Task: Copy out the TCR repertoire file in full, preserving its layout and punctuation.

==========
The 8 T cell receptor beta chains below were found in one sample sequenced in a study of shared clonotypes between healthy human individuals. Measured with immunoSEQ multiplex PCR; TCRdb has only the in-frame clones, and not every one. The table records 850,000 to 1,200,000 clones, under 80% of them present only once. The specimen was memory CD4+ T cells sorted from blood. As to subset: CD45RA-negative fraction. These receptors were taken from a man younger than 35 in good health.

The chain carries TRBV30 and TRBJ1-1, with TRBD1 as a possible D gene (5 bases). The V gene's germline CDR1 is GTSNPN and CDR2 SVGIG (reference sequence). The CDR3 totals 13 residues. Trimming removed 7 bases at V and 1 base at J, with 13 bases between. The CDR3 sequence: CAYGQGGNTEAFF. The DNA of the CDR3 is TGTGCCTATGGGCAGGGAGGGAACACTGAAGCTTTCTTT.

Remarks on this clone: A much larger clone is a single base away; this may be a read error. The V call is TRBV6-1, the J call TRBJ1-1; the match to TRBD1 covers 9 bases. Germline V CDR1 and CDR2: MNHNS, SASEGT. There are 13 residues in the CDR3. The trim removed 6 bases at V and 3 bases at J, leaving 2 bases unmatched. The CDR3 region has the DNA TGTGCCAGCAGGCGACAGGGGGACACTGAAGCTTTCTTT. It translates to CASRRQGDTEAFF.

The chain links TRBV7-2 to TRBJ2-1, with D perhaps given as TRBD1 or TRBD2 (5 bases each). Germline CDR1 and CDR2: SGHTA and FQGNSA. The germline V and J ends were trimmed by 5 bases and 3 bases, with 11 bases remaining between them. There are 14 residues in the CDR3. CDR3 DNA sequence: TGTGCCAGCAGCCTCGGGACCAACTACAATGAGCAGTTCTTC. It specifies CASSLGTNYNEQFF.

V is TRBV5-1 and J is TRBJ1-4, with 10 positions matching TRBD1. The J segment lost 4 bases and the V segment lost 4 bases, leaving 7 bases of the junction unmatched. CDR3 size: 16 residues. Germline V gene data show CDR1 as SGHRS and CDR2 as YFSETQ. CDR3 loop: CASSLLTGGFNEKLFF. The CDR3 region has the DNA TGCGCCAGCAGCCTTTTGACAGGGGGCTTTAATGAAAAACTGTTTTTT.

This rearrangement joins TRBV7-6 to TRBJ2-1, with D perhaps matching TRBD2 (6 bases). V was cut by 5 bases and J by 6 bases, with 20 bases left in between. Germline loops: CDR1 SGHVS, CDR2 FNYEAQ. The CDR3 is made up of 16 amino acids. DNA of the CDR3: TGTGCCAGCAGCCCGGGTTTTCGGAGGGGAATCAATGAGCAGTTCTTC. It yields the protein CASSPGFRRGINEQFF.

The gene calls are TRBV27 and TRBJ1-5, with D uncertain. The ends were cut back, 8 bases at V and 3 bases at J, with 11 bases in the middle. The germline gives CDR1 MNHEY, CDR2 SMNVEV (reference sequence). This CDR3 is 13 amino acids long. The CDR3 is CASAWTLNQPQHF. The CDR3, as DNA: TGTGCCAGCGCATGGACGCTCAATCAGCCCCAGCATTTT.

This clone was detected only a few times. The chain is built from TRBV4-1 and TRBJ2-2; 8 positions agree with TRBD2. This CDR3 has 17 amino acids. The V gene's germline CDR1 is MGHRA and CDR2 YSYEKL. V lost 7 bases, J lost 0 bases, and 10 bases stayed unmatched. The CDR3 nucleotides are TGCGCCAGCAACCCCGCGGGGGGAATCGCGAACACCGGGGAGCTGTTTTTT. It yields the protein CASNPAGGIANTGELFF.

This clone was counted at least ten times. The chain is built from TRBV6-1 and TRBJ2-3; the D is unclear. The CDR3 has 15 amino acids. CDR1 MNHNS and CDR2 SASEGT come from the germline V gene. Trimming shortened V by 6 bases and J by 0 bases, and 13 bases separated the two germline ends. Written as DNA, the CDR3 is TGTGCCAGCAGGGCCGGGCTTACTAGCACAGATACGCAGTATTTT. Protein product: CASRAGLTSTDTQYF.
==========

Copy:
The 8 T cell receptor beta chains below were found in one sample sequenced in a study of shared clonotypes between healthy human individuals. Measured with immunoSEQ multiplex PCR; TCRdb has only the in-frame clones, and not every one. The table records 850,000 to 1,200,000 clones, under 80% of them present only once. The specimen was memory CD4+ T cells sorted from blood. As to subset: CD45RA-negative fraction. These receptors were taken from a man younger than 35 in good health.

The chain carries TRBV30 and TRBJ1-1, with TRBD1 as a possible D gene (5 bases). The V gene's germline CDR1 is GTSNPN and CDR2 SVGIG (reference sequence). The CDR3 totals 13 residues. Trimming removed 7 bases at V and 1 base at J, with 13 bases between. The CDR3 sequence: CAYGQGGNTEAFF. The DNA of the CDR3 is TGTGCCTATGGGCAGGGAGGGAACACTGAAGCTTTCTTT.

Remarks on this clone: A much larger clone is a single base away; this may be a read error. The V call is TRBV6-1, the J call TRBJ1-1; the match to TRBD1 covers 9 bases. Germline V CDR1 and CDR2: MNHNS, SASEGT. There are 13 residues in the CDR3. The trim removed 6 bases at V and 3 bases at J, leaving 2 bases unmatched. The CDR3 region has the DNA TGTGCCAGCAGGCGACAGGGGGACACTGAAGCTTTCTTT. It translates to CASRRQGDTEAFF.

The chain links TRBV7-2 to TRBJ2-1, with D perhaps given as TRBD1 or TRBD2 (5 bases each). Germline CDR1 and CDR2: SGHTA and FQGNSA. The germline V and J ends were trimmed by 5 bases and 3 bases, with 11 bases remaining between them. There are 14 residues in the CDR3. CDR3 DNA sequence: TGTGCCAGCAGCCTCGGGACCAACTACAATGAGCAGTTCTTC. It specifies CASSLGTNYNEQFF.

V is TRBV5-1 and J is TRBJ1-4, with 10 positions matching TRBD1. The J segment lost 4 bases and the V segment lost 4 bases, leaving 7 bases of the junction unmatched. CDR3 size: 16 residues. Germline V gene data show CDR1 as SGHRS and CDR2 as YFSETQ. CDR3 loop: CASSLLTGGFNEKLFF. The CDR3 region has the DNA TGCGCCAGCAGCCTTTTGACAGGGGGCTTTAATGAAAAACTGTTTTTT.

This rearrangement joins TRBV7-6 to TRBJ2-1, with D perhaps matching TRBD2 (6 bases). V was cut by 5 bases and J by 6 bases, with 20 bases left in between. Germline loops: CDR1 SGHVS, CDR2 FNYEAQ. The CDR3 is made up of 16 amino acids. DNA of the CDR3: TGTGCCAGCAGCCCGGGTTTTCGGAGGGGAATCAATGAGCAGTTCTTC. It yields the protein CASSPGFRRGINEQFF.

The gene calls are TRBV27 and TRBJ1-5, with D uncertain. The ends were cut back, 8 bases at V and 3 bases at J, with 11 bases in the middle. The germline gives CDR1 MNHEY, CDR2 SMNVEV (reference sequence). This CDR3 is 13 amino acids long. The CDR3 is CASAWTLNQPQHF. The CDR3, as DNA: TGTGCCAGCGCATGGACGCTCAATCAGCCCCAGCATTTT.

This clone was detected only a few times. The chain is built from TRBV4-1 and TRBJ2-2; 8 positions agree with TRBD2. This CDR3 has 17 amino acids. The V gene's germline CDR1 is MGHRA and CDR2 YSYEKL. V lost 7 bases, J lost 0 bases, and 10 bases stayed unmatched. The CDR3 nucleotides are TGCGCCAGCAACCCCGCGGGGGGAATCGCGAACACCGGGGAGCTGTTTTTT. It yields the protein CASNPAGGIANTGELFF.

This clone was counted at least ten times. The chain is built from TRBV6-1 and TRBJ2-3; the D is unclear. The CDR3 has 15 amino acids. CDR1 MNHNS and CDR2 SASEGT come from the germline V gene. Trimming shortened V by 6 bases and J by 0 bases, and 13 bases separated the two germline ends. Written as DNA, the CDR3 is TGTGCCAGCAGGGCCGGGCTTACTAGCACAGATACGCAGTATTTT. Protein product: CASRAGLTSTDTQYF.